Attachment

It’s an interesting part of life how attached we can become to inanimate objects.
When I was young, and I mean very young, I had a red stuffed dog that I had wittily named “Doggy”. Doggy was my best friend, and went everywhere with me. I still have Doggy, although he is missing an ear now.

Years ago I purchased a Buell XB12X Ulysses motorcycle. That bike became my best friend. It was ridden all over the country, from NH to TN and all over in between. I used the Buell as an escape. It got me away from life and helped me center my thoughts. I rode the Buell for 10 years, until it became too much motorcycle for me. As I get older, I want long trips on a bike less and less. Such is the nature of aging I suppose.

I at least had a chance to ride the Buell with my father. That was some great times. And I’ll always treasure that the Buell could give me that.

The Buell was such a part of my life, it ended up in a shed, because I couldn’t let it go. Finally, in the process of downsizing, I’ve had to do the unthinkable. I had to sell the Buell. A wonderful man named Scott has the bike now, and I want to sincerely thank him, as he’s fixing it up, and giving it new life.

Thanks Scott, I know my Buell friend is in good hands.

With the Falcon, I’ve had a similar issue. That van has been my hang out, my date spot, my sanctuary, my companion, and my friend. We’ve gone through a lot together.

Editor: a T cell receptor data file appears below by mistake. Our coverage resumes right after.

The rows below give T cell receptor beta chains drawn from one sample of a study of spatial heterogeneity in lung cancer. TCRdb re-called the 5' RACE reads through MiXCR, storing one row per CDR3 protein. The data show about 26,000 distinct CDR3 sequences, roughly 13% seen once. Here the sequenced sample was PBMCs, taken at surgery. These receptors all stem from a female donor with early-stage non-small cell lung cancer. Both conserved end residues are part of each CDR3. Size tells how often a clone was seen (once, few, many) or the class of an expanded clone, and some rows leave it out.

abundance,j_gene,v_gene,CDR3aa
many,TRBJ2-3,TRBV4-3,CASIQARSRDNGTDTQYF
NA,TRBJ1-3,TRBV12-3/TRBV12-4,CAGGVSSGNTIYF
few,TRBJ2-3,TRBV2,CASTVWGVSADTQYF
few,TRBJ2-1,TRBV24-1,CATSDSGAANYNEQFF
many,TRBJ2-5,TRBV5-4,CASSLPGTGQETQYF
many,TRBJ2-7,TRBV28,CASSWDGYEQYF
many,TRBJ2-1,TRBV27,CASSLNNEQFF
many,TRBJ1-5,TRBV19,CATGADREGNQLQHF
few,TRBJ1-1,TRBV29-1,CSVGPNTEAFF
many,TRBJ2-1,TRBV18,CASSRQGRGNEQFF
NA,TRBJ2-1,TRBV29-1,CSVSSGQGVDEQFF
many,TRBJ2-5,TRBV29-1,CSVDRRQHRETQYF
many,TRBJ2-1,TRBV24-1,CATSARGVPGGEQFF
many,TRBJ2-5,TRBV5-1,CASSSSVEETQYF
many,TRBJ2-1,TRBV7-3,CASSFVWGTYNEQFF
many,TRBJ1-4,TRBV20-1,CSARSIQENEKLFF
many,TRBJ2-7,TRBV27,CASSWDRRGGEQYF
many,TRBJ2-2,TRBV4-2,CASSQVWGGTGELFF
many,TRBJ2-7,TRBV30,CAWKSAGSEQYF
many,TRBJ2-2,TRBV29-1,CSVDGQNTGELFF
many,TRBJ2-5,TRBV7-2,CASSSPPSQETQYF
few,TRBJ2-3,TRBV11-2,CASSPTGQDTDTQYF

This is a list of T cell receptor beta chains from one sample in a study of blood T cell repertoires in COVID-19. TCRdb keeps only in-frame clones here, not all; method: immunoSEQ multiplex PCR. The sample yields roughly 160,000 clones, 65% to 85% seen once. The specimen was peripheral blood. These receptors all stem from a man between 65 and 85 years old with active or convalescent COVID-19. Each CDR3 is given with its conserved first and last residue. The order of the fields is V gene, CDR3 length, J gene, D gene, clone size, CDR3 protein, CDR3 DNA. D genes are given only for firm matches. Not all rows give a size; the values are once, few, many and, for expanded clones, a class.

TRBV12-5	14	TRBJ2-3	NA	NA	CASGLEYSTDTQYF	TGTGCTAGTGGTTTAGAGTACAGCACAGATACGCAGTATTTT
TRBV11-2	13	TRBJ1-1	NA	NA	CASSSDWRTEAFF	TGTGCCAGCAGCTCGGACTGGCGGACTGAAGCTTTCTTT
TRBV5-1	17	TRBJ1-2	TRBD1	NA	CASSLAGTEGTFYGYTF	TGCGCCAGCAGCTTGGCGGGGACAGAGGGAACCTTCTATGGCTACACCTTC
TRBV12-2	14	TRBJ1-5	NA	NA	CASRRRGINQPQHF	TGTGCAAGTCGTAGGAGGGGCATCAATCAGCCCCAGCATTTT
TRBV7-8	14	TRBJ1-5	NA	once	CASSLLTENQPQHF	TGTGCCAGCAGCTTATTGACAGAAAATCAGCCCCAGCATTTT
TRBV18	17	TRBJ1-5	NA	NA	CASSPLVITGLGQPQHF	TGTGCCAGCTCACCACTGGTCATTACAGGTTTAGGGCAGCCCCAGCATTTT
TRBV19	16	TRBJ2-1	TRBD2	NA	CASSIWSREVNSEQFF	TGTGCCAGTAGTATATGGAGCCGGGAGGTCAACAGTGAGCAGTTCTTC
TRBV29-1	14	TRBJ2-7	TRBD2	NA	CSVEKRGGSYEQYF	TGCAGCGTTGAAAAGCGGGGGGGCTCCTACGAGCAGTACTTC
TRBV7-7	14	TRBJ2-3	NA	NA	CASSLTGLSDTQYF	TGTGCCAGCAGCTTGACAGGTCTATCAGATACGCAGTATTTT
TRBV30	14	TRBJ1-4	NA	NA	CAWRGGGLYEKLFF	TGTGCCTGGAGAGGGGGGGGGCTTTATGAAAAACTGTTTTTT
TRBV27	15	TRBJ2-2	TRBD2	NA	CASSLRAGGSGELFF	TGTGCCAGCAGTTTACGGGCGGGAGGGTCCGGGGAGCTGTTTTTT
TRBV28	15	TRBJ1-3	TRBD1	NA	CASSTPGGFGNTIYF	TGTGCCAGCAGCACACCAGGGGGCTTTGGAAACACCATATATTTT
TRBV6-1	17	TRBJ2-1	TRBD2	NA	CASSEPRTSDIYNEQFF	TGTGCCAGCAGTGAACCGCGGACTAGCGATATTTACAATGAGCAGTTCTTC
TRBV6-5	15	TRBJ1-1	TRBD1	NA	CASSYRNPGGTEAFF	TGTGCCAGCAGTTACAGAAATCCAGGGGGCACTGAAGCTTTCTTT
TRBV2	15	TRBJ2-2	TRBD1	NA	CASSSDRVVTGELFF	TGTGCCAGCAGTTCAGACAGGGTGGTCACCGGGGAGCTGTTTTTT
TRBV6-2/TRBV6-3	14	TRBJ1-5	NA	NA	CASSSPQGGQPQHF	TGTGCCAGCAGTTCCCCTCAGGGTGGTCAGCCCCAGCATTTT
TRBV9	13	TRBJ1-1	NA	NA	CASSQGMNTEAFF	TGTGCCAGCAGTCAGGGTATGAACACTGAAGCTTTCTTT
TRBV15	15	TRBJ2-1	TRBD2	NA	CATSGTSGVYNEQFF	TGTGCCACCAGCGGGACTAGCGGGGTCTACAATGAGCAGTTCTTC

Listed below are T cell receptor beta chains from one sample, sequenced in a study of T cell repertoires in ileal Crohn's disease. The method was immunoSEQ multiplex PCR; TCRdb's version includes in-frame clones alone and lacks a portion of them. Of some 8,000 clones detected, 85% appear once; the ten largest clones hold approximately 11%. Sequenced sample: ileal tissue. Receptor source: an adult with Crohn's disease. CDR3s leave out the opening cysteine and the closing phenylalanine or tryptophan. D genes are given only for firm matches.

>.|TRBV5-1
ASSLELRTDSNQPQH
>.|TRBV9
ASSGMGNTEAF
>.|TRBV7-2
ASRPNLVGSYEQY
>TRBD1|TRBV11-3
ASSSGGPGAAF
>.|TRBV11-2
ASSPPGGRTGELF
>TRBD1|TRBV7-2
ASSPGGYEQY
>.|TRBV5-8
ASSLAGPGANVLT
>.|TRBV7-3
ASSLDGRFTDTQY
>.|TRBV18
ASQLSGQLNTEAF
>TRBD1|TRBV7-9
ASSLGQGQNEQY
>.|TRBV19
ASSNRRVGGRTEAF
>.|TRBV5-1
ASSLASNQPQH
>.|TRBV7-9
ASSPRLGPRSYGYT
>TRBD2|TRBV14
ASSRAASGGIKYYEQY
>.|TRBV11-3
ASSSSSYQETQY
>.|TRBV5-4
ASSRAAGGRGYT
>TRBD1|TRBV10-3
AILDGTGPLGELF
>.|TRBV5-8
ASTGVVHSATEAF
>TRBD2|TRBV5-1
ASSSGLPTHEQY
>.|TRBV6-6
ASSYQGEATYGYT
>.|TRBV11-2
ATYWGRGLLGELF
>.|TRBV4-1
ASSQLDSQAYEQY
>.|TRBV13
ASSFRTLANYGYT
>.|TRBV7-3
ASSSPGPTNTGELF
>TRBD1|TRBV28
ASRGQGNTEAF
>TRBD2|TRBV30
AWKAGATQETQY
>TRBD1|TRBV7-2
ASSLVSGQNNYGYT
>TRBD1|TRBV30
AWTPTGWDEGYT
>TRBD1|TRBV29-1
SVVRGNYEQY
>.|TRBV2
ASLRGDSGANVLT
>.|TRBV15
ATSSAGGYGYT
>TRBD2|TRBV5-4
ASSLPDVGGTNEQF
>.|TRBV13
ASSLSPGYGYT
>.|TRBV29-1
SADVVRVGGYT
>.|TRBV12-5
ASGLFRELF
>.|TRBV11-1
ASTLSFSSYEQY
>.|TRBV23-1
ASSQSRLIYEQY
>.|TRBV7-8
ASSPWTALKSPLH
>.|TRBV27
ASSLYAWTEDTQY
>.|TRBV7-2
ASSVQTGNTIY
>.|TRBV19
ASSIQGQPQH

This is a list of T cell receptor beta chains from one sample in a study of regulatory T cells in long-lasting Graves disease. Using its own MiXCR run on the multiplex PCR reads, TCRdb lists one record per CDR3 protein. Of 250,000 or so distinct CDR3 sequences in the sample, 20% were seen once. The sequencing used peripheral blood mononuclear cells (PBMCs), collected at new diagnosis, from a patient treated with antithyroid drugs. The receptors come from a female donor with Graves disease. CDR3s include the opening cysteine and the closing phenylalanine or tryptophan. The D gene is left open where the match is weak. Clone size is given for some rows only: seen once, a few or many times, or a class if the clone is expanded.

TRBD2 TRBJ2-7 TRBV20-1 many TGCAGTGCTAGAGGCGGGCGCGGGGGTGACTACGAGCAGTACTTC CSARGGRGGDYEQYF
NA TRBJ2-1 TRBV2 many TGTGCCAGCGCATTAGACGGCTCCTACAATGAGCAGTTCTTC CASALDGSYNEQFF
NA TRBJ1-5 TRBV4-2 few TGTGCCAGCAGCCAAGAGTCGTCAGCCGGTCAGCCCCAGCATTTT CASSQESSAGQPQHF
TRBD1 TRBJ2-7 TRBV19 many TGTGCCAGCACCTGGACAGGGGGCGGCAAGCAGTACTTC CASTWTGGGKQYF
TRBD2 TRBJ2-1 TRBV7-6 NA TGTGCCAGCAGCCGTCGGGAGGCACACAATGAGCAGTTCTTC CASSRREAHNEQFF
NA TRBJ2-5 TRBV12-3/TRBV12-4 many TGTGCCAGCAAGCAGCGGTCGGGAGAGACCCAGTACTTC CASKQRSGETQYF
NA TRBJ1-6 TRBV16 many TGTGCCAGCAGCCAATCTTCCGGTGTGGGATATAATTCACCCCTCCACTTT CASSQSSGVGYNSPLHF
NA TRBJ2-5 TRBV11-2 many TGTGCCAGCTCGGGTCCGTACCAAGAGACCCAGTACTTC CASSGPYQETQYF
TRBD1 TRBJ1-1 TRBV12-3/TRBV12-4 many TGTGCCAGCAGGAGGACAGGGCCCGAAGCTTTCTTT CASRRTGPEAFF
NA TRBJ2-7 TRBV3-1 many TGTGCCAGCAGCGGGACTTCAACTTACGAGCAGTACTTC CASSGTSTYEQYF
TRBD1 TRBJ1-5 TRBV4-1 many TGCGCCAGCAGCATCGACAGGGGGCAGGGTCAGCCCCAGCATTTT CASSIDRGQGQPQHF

When I first purchased the falcon, my father had just passed away, and I was rekindling the idea of full-time RV living. I found it on Craigslist, a few hours from home. It had been an elderly couple’s camper, and they had only driven it a few hundred miles a year for its entire existence. Their son inherited it, and he took it on some longer family trips until he realized that he had more family than it could handle. He parked it in his yard and forgot about it. I went up to see it and knew I was getting a pretty good camper. My good friend Robert made the drive with me, and followed me home.

The drive home was…. challenging. The breaks had seized up from years of stagnation. We kept stopping and making sure the tires were ok. An hour drive took four. I got it home and started fixing it up. I had my mechanic go through the engine and rebuild the breaks. I installed a TV. I started driving it and enjoying it. Eventually it became my primary vehicle. It was my break room at work, I traveled around in it, and I started camping in it.

I continued fixing it up and then met Laura. We built memories in the Falcon. It’s where Laura always tells me she fell in love with me. We traveled into Kentucky, Georgia, North Carolina, and all over Tennessee. The falcon was our home away from home. At some point, the transmission went out and I was so afraid I’d have to scrap it. Luckily, it happened a week after my tax refund and I managed to struggle through getting it fixed. We continued our love of travel in the falcon.

Once we decided to go full time, we knew it was going to have to be sold. It hurt.We had become attached. That van was my friend. A nice gentleman named Archie bought the Falcon, and we both sincerely hope he takes care of and enjoys it.

Thank you Archie, for helping us achieve our dreams. And thanks to the falcon for being more than just a possession, but a companion.

Don’t worry though, because Doggy will be coming on the road with us. I’ll introduce you to him in the future.

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